Weatherford Pioneer’s Road Trip

Michael has a BA in History & American Studies and an MSc in American History from the University of Edinburgh. He comes from a proud military family and has spent most of his career as an educator in the Middle East and Asia. His passion is travel, and he seizes any opportunity to share his experiences in the most immersive way possible, whether at sea or on the land.

I want to emphasize that the red flagged locations are approximate and the mileage is provided solely for the purpose of tempting the imagination of one viewing through the windshield. All property beyond the fences is private and it is dangerous and illegal to trespass.

When you make the turn onto 1885 from 920, set your odometer at zero. The draw that leads to the farmhouse on the left side of 1885, 2.6 miles from where 1885 branches west from 920, was Johnnie Leaper's homestead in 1863. His young wife, who was half his age, heard gunfire and her seventy-year old husband's screams coming from their cornfield. She made it to the front door in time to see several warriors successfully completing his murder.

When you reach 4.5 miles on your odometer, also on the southside, William Youngblood was killed about a half mile from his house where he was splitting rails. A posse gathered together and found the Indians, but one of the citizens couldn't restrain his excitement and hollered, alarming the Indians. Then, they got away because they were riding better horses. They next appeared at the home of High Van Cleve where preparations were being made for a wedding. The warriors attempted to steal Van Cleve's prize race horse but it broke loose and ran into the stable and Van Cleve closed the door. Another fight occurred seven miles southwest of Jacksboro. One Indian was killed, and Youngblood's scalp was found in his possession. Youngblood was buried with his scalp. The groom was married though his clothes were badly torn up during the fight and the Indian's corpse was propped up against a tree on the road, where he remained for many years. The settlers believed that once a warrior fell into the hands of his enemy his companions from then on would steer clear of him.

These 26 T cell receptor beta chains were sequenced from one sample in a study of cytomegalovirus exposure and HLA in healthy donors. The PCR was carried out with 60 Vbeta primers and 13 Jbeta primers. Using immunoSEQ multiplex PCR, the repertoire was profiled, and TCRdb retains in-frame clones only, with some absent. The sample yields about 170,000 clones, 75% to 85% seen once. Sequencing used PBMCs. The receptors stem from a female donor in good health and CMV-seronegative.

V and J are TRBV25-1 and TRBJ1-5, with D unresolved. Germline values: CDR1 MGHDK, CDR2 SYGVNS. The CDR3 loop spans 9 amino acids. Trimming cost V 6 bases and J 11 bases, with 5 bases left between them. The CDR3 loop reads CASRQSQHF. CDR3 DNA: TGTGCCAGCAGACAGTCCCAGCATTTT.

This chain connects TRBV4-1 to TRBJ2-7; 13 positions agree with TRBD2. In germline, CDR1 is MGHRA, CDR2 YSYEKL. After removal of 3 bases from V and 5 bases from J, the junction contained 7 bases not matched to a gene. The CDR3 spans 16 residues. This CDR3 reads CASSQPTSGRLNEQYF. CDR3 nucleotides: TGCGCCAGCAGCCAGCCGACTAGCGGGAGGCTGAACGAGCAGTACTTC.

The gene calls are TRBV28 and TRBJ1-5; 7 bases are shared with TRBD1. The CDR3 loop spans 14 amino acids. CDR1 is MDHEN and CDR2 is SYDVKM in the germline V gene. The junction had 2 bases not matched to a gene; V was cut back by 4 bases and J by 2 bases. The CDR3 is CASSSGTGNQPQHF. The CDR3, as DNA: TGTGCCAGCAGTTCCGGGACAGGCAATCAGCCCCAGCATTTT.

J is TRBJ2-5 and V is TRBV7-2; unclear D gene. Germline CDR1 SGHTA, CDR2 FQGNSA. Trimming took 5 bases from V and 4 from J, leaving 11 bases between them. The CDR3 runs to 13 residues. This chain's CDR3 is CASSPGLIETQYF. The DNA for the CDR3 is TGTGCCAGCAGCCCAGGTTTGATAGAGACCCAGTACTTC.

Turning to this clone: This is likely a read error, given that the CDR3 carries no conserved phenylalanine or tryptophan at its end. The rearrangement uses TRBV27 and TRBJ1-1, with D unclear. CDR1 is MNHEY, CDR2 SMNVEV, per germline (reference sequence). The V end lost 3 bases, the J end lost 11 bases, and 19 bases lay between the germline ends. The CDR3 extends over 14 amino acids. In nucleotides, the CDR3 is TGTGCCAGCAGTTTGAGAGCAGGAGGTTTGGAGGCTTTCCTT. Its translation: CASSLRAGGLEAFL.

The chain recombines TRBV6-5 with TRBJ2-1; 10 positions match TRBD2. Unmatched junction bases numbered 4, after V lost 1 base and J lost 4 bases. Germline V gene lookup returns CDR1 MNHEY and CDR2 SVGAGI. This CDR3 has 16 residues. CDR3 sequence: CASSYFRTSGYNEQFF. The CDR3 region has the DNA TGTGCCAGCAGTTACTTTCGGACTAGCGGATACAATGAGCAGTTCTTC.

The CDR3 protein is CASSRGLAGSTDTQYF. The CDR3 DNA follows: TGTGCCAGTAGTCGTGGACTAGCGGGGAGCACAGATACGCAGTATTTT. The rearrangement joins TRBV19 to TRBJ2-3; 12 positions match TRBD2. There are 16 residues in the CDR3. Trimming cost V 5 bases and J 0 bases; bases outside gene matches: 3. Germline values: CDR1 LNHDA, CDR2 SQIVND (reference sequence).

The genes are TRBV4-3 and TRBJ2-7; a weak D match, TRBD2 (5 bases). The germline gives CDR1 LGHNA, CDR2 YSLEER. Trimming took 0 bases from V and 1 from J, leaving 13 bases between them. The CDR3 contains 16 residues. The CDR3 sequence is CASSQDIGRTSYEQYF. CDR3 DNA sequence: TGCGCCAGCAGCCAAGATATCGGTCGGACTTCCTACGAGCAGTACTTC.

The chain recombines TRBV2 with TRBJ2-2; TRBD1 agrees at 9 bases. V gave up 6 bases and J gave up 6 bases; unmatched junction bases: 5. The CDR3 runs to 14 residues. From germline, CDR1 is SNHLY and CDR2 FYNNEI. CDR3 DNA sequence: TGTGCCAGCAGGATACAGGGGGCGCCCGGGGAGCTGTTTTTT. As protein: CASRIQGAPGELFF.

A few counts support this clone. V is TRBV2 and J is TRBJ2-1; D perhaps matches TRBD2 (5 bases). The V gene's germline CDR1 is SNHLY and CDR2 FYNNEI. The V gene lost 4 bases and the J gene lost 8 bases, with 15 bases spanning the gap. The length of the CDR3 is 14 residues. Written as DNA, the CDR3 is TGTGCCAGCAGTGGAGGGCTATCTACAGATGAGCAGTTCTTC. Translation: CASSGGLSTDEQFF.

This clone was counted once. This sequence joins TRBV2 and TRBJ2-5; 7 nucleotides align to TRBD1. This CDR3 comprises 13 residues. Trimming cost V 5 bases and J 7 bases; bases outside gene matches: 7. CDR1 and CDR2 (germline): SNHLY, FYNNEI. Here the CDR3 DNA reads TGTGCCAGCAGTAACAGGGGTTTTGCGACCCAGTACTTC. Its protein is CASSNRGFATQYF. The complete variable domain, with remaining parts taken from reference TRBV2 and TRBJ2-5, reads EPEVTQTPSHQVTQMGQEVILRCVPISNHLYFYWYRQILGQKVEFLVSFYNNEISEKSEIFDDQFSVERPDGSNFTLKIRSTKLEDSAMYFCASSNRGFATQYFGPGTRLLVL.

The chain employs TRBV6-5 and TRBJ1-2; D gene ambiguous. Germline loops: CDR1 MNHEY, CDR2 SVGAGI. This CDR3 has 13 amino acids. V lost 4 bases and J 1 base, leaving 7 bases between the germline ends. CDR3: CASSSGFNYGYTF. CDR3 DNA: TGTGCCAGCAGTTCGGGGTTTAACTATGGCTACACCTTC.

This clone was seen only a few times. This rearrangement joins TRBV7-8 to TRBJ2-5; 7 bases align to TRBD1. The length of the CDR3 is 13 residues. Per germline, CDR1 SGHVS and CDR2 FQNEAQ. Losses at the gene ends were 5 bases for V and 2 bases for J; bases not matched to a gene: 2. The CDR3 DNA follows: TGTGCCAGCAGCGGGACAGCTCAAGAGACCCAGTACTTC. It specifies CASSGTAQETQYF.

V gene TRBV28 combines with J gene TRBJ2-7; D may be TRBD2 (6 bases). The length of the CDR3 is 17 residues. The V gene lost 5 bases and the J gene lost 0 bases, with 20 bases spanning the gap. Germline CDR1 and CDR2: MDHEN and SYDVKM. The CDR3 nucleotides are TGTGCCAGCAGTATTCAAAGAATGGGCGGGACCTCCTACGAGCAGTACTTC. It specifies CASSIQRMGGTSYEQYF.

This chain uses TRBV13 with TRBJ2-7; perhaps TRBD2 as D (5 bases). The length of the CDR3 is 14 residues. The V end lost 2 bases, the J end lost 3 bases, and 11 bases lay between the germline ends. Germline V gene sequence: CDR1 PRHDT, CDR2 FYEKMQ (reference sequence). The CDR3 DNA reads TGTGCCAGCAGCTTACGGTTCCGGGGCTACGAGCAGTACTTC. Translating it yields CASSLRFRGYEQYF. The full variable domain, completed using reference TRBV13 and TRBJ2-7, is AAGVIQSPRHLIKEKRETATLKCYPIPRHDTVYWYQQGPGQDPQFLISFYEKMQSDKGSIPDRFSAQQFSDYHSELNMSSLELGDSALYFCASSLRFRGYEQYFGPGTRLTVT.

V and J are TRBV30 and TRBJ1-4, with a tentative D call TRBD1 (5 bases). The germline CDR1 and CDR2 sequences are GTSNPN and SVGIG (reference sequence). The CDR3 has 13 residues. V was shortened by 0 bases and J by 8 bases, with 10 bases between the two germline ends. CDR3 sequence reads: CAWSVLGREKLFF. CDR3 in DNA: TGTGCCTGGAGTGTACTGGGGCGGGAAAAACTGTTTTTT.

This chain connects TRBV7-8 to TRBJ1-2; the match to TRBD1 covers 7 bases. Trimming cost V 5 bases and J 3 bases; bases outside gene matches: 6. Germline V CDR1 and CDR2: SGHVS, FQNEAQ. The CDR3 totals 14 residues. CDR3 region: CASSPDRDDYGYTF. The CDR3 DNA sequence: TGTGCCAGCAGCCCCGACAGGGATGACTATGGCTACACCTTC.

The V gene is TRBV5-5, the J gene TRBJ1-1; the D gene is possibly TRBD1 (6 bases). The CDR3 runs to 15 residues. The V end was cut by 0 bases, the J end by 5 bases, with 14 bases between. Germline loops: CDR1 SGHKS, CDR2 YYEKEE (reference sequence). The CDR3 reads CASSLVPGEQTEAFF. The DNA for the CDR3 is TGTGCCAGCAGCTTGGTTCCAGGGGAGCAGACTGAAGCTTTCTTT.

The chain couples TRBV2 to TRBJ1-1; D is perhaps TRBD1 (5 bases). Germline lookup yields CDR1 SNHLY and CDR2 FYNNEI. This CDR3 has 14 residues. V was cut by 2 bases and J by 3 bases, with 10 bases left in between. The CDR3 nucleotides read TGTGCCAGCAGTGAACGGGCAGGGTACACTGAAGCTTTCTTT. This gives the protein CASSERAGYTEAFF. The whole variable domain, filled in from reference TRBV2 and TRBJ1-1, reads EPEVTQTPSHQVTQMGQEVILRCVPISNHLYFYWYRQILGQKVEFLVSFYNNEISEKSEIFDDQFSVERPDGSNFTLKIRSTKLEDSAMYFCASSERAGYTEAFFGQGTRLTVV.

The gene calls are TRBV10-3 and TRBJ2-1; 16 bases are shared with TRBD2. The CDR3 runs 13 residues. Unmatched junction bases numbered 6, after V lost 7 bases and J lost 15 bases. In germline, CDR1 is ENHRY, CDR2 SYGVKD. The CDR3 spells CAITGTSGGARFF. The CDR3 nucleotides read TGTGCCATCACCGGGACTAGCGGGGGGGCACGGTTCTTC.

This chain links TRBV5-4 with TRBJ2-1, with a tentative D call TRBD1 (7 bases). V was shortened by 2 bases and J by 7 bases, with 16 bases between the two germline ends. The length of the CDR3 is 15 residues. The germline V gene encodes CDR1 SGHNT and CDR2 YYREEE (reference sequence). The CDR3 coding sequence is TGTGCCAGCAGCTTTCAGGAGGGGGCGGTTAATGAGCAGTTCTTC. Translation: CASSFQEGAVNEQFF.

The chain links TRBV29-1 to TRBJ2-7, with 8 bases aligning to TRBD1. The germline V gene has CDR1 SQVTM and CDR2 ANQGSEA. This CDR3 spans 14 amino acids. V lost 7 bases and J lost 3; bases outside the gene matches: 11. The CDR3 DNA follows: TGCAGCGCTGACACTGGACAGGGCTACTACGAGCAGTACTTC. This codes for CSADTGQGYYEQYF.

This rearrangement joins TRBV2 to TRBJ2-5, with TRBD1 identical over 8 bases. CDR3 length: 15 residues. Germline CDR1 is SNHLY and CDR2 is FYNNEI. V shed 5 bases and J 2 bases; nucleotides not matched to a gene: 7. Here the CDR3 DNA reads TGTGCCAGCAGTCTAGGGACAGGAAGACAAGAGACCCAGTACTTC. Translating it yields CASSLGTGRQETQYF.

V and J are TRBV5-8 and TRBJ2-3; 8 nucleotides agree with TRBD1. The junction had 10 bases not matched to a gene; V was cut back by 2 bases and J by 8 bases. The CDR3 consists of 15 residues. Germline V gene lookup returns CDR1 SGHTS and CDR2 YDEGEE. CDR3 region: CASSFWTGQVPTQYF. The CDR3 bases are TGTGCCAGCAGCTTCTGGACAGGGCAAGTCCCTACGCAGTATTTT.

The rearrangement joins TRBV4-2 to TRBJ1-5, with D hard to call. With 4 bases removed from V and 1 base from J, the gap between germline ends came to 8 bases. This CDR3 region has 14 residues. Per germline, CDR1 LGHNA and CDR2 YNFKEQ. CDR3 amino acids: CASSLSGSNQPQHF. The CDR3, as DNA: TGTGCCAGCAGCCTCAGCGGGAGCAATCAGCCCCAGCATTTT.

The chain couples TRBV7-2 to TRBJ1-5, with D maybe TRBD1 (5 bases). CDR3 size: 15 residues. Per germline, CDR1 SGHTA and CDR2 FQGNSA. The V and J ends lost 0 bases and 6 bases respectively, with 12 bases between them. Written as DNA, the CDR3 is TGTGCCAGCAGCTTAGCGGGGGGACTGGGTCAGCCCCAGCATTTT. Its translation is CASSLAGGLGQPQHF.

Further up on the road, again on the left side George McKlusky was killed in 1873 by an Indian who had been hiding in an oat stack in the field.

On the north side of the road about a year earlier, Joe Littleton and his wife were gathering pecans on a creek near their house. Their five small children were in the house when Indians appeared. Mary, the oldest child, was struck in the leg by a bullet when she closed the door. Still, she held an old, useless pistol to protect her siblings. Her father dropped one attacker and wounded another, who died from his wounds and whose body was found a few days later when it attracted buzzards.

Just to the south of the road before the intersection with Highway 281 is where Mr. Dalton and two of his traveling companions were ambushed and murdered on November, 1870, by a band of southbound raiders who had just struck the Jowell Brothers near present day Perrin. Dalton was returning from a cattle drive to Kansas and had eleven thousand dollars hidden in his trunk that the Indians cut open but overlooked.

Our road trip turns north at the intersection of Highway 281 where we will parallel the path of Nocona's raiders on our way to Fort Richardson.


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